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Date of Award
Dissertation (On-Campus Access Only)
Doctor of Psychology (PsyD)
Katherine Elder, PhD
Since the mid-1990s, social media sites (SMS) have proliferated (Obar & Wildman, 2015; Oggolder, 2015). SMS users tend to present themselves positively according to cultural ideals (Zhao, Grasmuck, & Martin, 2008). For example, SMS users may hashtag media #fitspiration, promoting thin and muscular bodies (Boepple, Ata, Rum, & Thompson, 2016; Talbot, Gavin, van Steen, & Morey, 2017). Social comparisons to idealized bodies can trigger body image dissatisfaction (BID; Groesz, Levine, & Murnen, 2002; Myers & Crowther, 2009) and body image self-discrepancy (i.e., disparity between one’s perceived and ideal self; Higgins, 1987). In contrast, proponents of the body positive movement (BPM) have sought to expand beauty norms via SMS (e.g., Afful & Ricciardelli, 2015). The aim of the present study was to evaluate the effect of body positive and acceptance media (BPAM) exposure on body image. Hypotheses included: Participants in the BPAM group would report significantly greater body appreciation than #fitspiration and control groups, and #fitspiration and control groups would endorse significantly greater body image self-discrepancy than the BPAM group. Predicted moderators included body mass index, gender, racial and ethnic identification, self-esteem, SMS habits, and familiarity with the BPM. A community sample of US adults (N = 197) completed our online survey. Data revealed no significant differences post-exposure between groups on body image. Post-hoc chi square analyses showed differences regarding image preferences related to gender and BPM familiarity/alignment. About 46% of participants reported familiarity with BPM. Further, qualitative responses evidenced the popularization of the BPM.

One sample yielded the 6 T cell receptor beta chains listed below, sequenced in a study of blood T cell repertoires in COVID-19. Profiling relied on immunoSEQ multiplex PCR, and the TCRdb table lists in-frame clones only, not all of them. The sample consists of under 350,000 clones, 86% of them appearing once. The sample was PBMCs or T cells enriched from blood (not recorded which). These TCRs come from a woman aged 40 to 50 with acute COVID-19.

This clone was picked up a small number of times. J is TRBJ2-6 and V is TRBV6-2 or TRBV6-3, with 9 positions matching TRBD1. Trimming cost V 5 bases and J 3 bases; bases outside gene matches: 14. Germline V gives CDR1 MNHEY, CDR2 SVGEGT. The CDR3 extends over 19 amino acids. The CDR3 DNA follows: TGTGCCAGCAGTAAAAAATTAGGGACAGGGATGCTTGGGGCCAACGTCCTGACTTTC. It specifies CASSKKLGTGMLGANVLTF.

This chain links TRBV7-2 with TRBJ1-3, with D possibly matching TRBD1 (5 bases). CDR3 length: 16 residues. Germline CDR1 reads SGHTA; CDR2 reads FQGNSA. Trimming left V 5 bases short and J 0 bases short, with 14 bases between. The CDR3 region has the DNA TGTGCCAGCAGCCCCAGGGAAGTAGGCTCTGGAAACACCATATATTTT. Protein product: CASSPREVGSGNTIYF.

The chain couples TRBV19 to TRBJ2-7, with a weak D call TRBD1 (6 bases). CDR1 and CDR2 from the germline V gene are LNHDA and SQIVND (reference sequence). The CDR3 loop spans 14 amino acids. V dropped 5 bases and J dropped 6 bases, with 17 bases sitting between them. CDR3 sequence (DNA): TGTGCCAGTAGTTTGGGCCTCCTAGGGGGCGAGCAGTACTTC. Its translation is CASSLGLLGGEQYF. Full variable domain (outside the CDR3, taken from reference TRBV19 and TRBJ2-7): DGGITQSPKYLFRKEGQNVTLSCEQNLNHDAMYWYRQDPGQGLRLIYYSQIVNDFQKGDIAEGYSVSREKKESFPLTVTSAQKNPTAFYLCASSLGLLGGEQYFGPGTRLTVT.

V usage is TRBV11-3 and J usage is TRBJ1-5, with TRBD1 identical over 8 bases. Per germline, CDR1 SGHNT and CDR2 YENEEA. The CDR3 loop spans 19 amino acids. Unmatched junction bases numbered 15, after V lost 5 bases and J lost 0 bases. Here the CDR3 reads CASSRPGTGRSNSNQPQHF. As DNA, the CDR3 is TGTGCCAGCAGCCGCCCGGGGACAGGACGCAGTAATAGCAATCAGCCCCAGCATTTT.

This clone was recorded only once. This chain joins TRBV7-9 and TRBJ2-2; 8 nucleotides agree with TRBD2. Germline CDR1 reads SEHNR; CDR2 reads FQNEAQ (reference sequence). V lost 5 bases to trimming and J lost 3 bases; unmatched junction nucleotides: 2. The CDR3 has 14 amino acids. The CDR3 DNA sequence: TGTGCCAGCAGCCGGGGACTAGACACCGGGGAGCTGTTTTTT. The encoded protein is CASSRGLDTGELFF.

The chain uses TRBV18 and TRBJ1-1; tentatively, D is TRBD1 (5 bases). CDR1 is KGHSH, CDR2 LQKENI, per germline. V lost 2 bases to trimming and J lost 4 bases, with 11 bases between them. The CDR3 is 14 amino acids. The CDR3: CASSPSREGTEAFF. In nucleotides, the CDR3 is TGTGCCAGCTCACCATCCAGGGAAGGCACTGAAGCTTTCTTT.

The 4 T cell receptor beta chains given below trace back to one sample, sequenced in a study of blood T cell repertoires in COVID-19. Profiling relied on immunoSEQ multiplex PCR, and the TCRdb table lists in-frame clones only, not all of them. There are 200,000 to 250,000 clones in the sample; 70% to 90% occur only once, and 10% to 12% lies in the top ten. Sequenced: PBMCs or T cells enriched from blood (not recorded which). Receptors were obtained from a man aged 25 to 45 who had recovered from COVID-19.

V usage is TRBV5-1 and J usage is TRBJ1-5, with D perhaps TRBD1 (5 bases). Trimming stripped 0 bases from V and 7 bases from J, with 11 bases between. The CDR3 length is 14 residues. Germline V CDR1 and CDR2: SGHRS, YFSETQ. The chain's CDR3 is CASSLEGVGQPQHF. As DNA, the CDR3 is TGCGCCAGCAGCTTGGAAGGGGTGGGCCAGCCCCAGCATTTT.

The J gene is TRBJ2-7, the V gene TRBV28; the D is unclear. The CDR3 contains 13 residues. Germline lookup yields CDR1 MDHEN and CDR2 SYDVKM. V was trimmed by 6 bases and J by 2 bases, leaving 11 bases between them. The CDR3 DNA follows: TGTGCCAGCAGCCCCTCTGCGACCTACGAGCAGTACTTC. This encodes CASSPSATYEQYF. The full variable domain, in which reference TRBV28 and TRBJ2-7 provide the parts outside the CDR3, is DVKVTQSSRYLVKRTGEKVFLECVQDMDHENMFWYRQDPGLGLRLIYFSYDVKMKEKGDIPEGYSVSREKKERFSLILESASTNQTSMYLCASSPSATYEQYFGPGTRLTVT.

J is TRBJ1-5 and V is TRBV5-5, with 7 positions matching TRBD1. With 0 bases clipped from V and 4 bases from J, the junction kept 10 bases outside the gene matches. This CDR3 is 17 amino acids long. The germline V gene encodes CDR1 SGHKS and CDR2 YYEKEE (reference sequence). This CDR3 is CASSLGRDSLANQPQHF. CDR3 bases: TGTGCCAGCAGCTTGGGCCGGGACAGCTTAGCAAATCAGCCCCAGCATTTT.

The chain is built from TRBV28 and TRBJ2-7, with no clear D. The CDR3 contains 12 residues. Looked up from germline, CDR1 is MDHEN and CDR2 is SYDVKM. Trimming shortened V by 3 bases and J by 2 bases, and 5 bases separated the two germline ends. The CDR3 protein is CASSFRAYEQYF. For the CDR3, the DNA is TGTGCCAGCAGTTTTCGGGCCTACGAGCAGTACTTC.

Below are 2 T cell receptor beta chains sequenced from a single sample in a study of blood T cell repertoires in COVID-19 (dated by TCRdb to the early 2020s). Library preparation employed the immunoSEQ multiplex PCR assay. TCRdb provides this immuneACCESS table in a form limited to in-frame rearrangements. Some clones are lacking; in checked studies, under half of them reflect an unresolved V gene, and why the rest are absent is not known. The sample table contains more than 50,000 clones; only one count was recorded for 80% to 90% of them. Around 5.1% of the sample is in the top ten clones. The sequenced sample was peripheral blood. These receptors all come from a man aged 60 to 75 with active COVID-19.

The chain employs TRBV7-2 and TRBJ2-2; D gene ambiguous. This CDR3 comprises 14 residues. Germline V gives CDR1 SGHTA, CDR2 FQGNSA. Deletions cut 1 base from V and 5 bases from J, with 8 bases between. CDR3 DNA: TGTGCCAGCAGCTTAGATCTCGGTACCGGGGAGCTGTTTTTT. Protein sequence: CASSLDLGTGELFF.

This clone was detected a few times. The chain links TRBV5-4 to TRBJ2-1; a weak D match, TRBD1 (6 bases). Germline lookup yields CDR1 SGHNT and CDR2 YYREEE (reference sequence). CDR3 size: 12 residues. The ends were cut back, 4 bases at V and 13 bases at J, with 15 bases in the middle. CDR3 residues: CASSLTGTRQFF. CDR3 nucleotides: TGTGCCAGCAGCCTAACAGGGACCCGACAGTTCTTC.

Barr, Æx C. (2019). Effect of Body Positive Social Media on Body Image and Acceptance (Doctoral dissertation, Pacific University). Retrieved from:
Available for download on Thursday, August 05, 2021